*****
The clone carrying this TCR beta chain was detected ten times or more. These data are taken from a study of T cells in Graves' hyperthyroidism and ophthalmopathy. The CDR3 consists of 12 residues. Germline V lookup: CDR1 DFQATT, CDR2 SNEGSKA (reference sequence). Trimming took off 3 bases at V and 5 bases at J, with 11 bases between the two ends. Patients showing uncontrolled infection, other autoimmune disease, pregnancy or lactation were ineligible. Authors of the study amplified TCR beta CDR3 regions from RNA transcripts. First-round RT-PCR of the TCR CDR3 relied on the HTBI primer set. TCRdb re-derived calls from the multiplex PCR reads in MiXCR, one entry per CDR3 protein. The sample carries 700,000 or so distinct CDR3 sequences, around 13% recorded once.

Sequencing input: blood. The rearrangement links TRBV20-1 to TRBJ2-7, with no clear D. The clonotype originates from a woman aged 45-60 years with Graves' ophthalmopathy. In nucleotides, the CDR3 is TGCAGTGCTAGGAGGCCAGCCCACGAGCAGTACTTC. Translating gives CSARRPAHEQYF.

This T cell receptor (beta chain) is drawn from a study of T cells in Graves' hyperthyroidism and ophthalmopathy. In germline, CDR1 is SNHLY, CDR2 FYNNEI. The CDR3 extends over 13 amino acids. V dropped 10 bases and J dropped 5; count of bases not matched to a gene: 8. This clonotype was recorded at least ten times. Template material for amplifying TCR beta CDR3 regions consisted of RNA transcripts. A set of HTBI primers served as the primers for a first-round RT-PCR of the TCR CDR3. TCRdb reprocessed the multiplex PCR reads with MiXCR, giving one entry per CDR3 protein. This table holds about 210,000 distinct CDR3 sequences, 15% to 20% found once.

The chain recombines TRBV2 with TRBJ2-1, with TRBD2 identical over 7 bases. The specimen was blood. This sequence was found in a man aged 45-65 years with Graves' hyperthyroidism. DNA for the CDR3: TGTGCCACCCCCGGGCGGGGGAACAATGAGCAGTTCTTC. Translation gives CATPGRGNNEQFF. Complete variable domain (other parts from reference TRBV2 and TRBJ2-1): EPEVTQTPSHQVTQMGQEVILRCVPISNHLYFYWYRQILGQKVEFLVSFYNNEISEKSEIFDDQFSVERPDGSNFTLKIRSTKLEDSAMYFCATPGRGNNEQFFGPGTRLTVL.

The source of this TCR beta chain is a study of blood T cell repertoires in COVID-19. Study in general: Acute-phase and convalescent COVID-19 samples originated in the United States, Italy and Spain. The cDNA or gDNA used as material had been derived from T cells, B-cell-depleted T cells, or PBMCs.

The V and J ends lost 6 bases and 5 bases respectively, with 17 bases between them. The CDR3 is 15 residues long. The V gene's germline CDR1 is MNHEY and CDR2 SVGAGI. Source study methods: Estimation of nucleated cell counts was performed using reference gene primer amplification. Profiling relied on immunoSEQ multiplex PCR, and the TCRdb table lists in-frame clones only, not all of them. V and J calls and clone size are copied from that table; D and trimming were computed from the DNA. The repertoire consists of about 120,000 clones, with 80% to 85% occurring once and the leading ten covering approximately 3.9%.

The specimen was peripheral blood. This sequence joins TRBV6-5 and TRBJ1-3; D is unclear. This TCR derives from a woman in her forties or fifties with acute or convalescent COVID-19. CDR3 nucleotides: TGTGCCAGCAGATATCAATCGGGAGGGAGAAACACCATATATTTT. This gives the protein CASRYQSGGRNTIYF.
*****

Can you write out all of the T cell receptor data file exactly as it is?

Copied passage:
The clone carrying this TCR beta chain was detected ten times or more. These data are taken from a study of T cells in Graves' hyperthyroidism and ophthalmopathy. The CDR3 consists of 12 residues. Germline V lookup: CDR1 DFQATT, CDR2 SNEGSKA (reference sequence). Trimming took off 3 bases at V and 5 bases at J, with 11 bases between the two ends. Patients showing uncontrolled infection, other autoimmune disease, pregnancy or lactation were ineligible. Authors of the study amplified TCR beta CDR3 regions from RNA transcripts. First-round RT-PCR of the TCR CDR3 relied on the HTBI primer set. TCRdb re-derived calls from the multiplex PCR reads in MiXCR, one entry per CDR3 protein. The sample carries 700,000 or so distinct CDR3 sequences, around 13% recorded once.

Sequencing input: blood. The rearrangement links TRBV20-1 to TRBJ2-7, with no clear D. The clonotype originates from a woman aged 45-60 years with Graves' ophthalmopathy. In nucleotides, the CDR3 is TGCAGTGCTAGGAGGCCAGCCCACGAGCAGTACTTC. Translating gives CSARRPAHEQYF.

This T cell receptor (beta chain) is drawn from a study of T cells in Graves' hyperthyroidism and ophthalmopathy. In germline, CDR1 is SNHLY, CDR2 FYNNEI. The CDR3 extends over 13 amino acids. V dropped 10 bases and J dropped 5; count of bases not matched to a gene: 8. This clonotype was recorded at least ten times. Template material for amplifying TCR beta CDR3 regions consisted of RNA transcripts. A set of HTBI primers served as the primers for a first-round RT-PCR of the TCR CDR3. TCRdb reprocessed the multiplex PCR reads with MiXCR, giving one entry per CDR3 protein. This table holds about 210,000 distinct CDR3 sequences, 15% to 20% found once.

The chain recombines TRBV2 with TRBJ2-1, with TRBD2 identical over 7 bases. The specimen was blood. This sequence was found in a man aged 45-65 years with Graves' hyperthyroidism. DNA for the CDR3: TGTGCCACCCCCGGGCGGGGGAACAATGAGCAGTTCTTC. Translation gives CATPGRGNNEQFF. Complete variable domain (other parts from reference TRBV2 and TRBJ2-1): EPEVTQTPSHQVTQMGQEVILRCVPISNHLYFYWYRQILGQKVEFLVSFYNNEISEKSEIFDDQFSVERPDGSNFTLKIRSTKLEDSAMYFCATPGRGNNEQFFGPGTRLTVL.

The source of this TCR beta chain is a study of blood T cell repertoires in COVID-19. Study in general: Acute-phase and convalescent COVID-19 samples originated in the United States, Italy and Spain. The cDNA or gDNA used as material had been derived from T cells, B-cell-depleted T cells, or PBMCs.

The V and J ends lost 6 bases and 5 bases respectively, with 17 bases between them. The CDR3 is 15 residues long. The V gene's germline CDR1 is MNHEY and CDR2 SVGAGI. Source study methods: Estimation of nucleated cell counts was performed using reference gene primer amplification. Profiling relied on immunoSEQ multiplex PCR, and the TCRdb table lists in-frame clones only, not all of them. V and J calls and clone size are copied from that table; D and trimming were computed from the DNA. The repertoire consists of about 120,000 clones, with 80% to 85% occurring once and the leading ten covering approximately 3.9%.

The specimen was peripheral blood. This sequence joins TRBV6-5 and TRBJ1-3; D is unclear. This TCR derives from a woman in her forties or fifties with acute or convalescent COVID-19. CDR3 nucleotides: TGTGCCAGCAGATATCAATCGGGAGGGAGAAACACCATATATTTT. This gives the protein CASRYQSGGRNTIYF.